Postulate one: you learn in life that generally you can only control what you yourself do. Others will generally do what is in their own interest, except your parents, if you are lucky, and except your spouse, if you are lucky, and sometimes other members of your family, or sometimes someone else, but you can't count on it. It's a blessing when someone understands you and helps you, something to be relished.
Postulate two: it doesn't help much to blame others and to hold a grudge. I'm talking about utility, not justice, and not even truth. If things go bad, you do best to look at your own actions and make them better next time. You can acknowledge what somebody else did wrong, and how somebody else is a jerk, but aside from choosing who you associate with next time, blaming somebody else doesn't have that much utility, except maybe legally.
Postulate three: it's a good thing generally to do “the right thing” without expecting either appreciation or reciprocity. Don't go crazy about it, but just do the right thing, even if the other one is a jerk (most people are not jerks all the time, although I've heard that some are, mostly concentrated in the financial industry.) You may get appreciation, you may get reciprocity, or you might get resentment. Still, I think it does you the most good to do the right thing. Just don't go overboard.
Do these postulates apply in political affairs? Especially, do they apply in international affairs, where I believe there really is a clash of civilizations? Clearly, turning the other cheek to Mr. Putin is not the right thing to do. Bullies must be stood up to, not collapsed to.
But let's not talk about Russia, let's talk about Israel. The Israelis are much afflicted in their neighborhood, where school children in neighboring Muslim countries are taught to hate Israelis and Jews. Being sweet to Hamas or Hezbollah isn't likely to help much. Even being nice to the Palestinian Authority brings a mixed bag; the PA has to answer to its people, and there enough hard-liners to make it very difficult to make progress.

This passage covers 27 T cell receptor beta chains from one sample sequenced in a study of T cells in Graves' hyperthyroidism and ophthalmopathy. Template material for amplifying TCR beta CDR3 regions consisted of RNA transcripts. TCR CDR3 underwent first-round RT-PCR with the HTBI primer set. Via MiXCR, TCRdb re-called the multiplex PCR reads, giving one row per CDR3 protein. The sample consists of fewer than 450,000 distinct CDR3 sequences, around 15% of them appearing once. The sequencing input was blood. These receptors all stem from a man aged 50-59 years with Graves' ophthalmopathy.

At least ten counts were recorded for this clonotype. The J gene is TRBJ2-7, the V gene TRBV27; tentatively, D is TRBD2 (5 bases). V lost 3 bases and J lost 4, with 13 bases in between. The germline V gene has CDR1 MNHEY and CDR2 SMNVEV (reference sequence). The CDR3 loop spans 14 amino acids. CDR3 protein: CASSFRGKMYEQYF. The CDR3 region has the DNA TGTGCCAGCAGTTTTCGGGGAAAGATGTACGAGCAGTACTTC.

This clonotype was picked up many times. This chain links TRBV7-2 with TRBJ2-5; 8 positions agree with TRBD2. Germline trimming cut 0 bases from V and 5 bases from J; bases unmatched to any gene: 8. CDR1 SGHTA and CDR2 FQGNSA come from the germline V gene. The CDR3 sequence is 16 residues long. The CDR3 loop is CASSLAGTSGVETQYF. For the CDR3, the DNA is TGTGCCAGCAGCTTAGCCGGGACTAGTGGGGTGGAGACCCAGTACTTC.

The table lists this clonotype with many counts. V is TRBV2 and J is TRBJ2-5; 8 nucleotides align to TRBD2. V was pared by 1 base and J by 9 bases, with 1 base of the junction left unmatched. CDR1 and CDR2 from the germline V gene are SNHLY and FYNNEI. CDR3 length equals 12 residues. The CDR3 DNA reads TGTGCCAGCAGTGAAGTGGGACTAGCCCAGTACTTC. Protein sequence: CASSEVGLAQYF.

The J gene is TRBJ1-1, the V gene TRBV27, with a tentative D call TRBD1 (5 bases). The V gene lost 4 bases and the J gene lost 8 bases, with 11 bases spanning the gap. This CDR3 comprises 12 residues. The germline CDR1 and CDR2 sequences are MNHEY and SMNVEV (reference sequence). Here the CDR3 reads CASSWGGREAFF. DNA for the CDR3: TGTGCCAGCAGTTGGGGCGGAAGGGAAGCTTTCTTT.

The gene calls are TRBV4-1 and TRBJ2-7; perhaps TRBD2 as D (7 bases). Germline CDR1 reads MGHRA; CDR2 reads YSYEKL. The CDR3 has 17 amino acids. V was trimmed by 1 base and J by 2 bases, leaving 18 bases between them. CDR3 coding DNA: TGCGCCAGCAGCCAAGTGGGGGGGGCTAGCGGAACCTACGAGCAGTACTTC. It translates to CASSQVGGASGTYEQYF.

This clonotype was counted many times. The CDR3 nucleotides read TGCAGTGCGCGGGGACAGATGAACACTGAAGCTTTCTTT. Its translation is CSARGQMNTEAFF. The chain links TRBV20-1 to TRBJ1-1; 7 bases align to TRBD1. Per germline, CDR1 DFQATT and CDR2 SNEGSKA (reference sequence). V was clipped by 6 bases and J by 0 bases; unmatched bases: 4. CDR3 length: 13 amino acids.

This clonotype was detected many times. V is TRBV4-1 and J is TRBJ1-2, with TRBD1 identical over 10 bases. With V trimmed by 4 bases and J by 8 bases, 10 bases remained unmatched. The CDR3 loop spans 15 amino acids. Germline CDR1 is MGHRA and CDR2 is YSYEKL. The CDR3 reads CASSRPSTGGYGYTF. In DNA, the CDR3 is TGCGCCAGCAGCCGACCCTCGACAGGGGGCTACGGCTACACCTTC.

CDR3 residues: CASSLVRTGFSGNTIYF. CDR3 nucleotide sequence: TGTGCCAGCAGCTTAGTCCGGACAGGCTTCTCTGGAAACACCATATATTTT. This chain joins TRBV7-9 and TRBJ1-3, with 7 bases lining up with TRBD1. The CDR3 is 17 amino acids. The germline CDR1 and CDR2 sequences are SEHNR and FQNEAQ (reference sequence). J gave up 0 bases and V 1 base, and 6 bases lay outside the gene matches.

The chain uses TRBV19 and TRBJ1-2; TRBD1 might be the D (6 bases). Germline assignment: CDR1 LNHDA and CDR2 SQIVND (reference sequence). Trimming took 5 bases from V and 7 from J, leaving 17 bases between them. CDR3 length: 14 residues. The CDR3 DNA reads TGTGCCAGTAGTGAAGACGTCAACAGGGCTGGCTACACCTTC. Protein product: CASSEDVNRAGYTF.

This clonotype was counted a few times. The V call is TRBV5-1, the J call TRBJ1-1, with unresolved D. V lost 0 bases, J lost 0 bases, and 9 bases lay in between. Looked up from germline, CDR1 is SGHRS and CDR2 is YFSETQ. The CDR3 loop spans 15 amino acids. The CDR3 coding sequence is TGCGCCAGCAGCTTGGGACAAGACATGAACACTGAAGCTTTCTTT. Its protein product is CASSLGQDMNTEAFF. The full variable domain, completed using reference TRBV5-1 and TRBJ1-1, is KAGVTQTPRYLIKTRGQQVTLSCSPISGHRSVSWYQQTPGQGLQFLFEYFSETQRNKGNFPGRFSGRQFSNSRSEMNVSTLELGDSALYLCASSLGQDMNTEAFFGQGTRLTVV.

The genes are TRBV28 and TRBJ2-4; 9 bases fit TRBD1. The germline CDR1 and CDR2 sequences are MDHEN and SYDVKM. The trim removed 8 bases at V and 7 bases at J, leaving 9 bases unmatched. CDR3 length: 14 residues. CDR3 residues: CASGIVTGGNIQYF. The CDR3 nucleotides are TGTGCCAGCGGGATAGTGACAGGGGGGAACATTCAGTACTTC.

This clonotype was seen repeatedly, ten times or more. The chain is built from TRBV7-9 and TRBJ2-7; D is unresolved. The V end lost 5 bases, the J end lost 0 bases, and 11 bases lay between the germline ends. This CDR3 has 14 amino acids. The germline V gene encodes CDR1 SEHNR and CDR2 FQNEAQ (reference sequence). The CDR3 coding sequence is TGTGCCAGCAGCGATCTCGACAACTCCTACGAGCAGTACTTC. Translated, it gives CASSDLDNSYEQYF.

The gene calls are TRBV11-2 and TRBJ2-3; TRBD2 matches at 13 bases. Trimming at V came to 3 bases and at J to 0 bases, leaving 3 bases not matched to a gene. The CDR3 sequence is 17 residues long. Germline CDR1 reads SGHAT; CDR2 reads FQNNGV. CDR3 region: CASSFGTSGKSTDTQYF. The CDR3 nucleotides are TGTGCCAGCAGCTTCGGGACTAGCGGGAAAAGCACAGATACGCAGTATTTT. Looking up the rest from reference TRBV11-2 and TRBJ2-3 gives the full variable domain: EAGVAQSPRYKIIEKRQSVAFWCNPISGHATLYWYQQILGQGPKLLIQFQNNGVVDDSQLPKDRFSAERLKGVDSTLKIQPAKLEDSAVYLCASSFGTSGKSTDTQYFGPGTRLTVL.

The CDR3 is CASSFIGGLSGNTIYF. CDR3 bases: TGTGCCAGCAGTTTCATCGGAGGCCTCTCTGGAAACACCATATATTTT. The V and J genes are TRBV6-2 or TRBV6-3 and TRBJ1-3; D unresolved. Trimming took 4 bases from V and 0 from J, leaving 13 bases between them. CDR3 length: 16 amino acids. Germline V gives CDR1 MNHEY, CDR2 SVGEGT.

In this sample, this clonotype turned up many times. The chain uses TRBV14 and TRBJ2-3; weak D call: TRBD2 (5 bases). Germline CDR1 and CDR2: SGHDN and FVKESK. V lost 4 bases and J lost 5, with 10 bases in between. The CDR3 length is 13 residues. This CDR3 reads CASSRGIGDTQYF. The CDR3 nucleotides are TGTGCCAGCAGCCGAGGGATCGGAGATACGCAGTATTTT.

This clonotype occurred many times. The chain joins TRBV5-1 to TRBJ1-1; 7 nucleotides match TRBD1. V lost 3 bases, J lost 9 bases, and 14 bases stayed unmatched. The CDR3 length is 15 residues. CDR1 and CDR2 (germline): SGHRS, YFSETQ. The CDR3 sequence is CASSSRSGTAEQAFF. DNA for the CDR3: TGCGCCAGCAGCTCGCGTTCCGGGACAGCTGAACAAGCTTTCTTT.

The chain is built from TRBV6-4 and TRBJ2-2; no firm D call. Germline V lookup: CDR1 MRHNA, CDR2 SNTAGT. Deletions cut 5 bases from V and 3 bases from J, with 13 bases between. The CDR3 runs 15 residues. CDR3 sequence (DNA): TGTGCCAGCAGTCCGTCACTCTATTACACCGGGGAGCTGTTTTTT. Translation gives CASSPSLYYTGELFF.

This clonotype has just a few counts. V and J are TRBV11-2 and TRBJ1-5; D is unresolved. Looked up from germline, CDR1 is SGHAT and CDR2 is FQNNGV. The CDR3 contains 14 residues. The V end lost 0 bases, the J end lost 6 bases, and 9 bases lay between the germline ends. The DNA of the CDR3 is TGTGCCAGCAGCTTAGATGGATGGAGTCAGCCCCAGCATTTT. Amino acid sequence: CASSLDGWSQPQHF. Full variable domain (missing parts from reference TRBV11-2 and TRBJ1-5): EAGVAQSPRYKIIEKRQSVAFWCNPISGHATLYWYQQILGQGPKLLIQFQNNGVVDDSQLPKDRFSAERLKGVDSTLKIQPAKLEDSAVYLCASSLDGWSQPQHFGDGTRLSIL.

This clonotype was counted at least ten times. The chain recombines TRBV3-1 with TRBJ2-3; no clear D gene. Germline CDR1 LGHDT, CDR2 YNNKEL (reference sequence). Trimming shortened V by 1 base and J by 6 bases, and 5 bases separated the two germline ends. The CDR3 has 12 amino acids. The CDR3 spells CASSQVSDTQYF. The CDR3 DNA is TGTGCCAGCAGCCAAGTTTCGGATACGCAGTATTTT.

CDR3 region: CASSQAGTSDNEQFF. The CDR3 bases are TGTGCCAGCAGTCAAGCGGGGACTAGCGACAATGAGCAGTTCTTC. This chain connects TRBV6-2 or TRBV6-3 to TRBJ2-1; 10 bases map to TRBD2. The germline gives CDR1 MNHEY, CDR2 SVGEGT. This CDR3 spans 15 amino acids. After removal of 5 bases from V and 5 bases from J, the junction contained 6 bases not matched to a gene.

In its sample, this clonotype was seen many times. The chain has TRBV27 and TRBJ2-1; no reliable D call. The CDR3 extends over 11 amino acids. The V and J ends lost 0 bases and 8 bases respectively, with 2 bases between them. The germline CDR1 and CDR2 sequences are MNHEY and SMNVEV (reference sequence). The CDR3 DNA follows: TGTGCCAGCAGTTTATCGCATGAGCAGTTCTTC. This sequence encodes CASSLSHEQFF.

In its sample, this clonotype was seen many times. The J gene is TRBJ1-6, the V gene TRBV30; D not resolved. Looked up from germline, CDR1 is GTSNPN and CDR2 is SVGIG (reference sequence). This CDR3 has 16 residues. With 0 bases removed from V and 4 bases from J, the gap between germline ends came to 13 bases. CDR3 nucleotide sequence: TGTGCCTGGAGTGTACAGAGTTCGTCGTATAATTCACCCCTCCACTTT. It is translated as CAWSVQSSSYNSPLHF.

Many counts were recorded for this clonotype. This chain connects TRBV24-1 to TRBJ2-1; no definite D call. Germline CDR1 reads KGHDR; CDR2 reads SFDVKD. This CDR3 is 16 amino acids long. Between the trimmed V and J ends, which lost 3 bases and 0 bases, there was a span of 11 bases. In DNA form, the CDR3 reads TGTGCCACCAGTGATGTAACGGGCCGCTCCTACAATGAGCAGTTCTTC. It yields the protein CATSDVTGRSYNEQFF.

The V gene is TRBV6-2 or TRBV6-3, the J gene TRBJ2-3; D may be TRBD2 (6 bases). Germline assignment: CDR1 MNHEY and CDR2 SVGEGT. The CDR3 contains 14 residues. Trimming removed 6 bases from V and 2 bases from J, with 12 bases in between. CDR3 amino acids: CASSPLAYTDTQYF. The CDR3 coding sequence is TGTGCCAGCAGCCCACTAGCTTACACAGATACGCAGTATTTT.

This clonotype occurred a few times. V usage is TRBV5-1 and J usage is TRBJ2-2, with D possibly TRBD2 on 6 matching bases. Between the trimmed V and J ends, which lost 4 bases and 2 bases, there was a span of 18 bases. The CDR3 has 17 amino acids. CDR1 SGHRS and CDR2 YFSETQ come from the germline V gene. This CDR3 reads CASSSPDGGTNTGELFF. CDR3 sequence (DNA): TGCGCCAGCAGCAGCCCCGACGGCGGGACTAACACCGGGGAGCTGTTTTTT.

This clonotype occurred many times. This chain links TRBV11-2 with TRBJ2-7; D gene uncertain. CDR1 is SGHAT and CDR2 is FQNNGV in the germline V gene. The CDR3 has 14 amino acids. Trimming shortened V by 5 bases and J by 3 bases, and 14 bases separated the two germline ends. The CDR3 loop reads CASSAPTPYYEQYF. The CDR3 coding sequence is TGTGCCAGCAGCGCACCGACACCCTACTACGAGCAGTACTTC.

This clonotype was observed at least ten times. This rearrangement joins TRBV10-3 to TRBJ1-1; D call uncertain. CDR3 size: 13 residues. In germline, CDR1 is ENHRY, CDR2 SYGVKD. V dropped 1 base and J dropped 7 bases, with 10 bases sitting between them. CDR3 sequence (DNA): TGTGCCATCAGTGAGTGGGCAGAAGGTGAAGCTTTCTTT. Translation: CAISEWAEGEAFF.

But thinking a little more short term actions and long term results, 20% of Israel's population is non-Jewish, mostly Muslim, but also Christians and the Druze. This population is generally discriminated against in many ways. But in fact, they offer a major opportunity for Israel to do the right thing.
So, here's the proposal: If Israel took this population as a gift, as an opportunity to do the right thing, it is possible that they could really make some headway. What if they preferentially delivered excellent educational opportunities to them? What if they practiced affirmative action for employment? What if they went out of their way to make this population successful?
OK, it would be hard to do. But imagine what might happen. First of all, would they be appreciative or resentful in the short run? Or suspicious? Probably appreciative and suspicious, but who knows – I've never even been to Israel. But I can't imagine that this population wouldn't take advantage of a smoother road to become educated.
Then what might happen? They might become a very economically successful part of Israel. They might develop their own institutions, but they would probably just integrate. I can't imagine the Jewish businesses not incorporating such talent. In time, these non-Jews might become some of the most appreciative and patriotic citizens of Israel of all.
Then, what happens in the rest of the Arab world? Well, they might declare jihad against these turncoats, some of them. But mostly there would be envy and maybe admiration, and maybe even competition. If there were resentment and denial, it would be rebutted by families and relatives who would know the truth.
The truth would out. The eighth century Caliphate ideal would be replaced by the twenty-first century modern ideal. The misled Middle Eastern Muslim masses would be slow to come around, but thought leaders with some sophistication would privately and then publicly point to Israel as a beacon for Arab advancement elsewhere. There would actually be a way out of the tunnel.
Call me a fabulist. Call me naïve. Call me uninstructed. But, as they say in the movie review part of Robert Townsend's Hollywood Shuffle, “It could happen.”
Or maybe nothing would happen. The Israeli right wing would waylay it; the Arab world would become even more antagonized by the attempted seduction; the most respected law of social affairs would rear its head, the Law of Unintended Consequences. But so what. At least the good people of Israel would have done the right thing, and that is reward enough on this earth.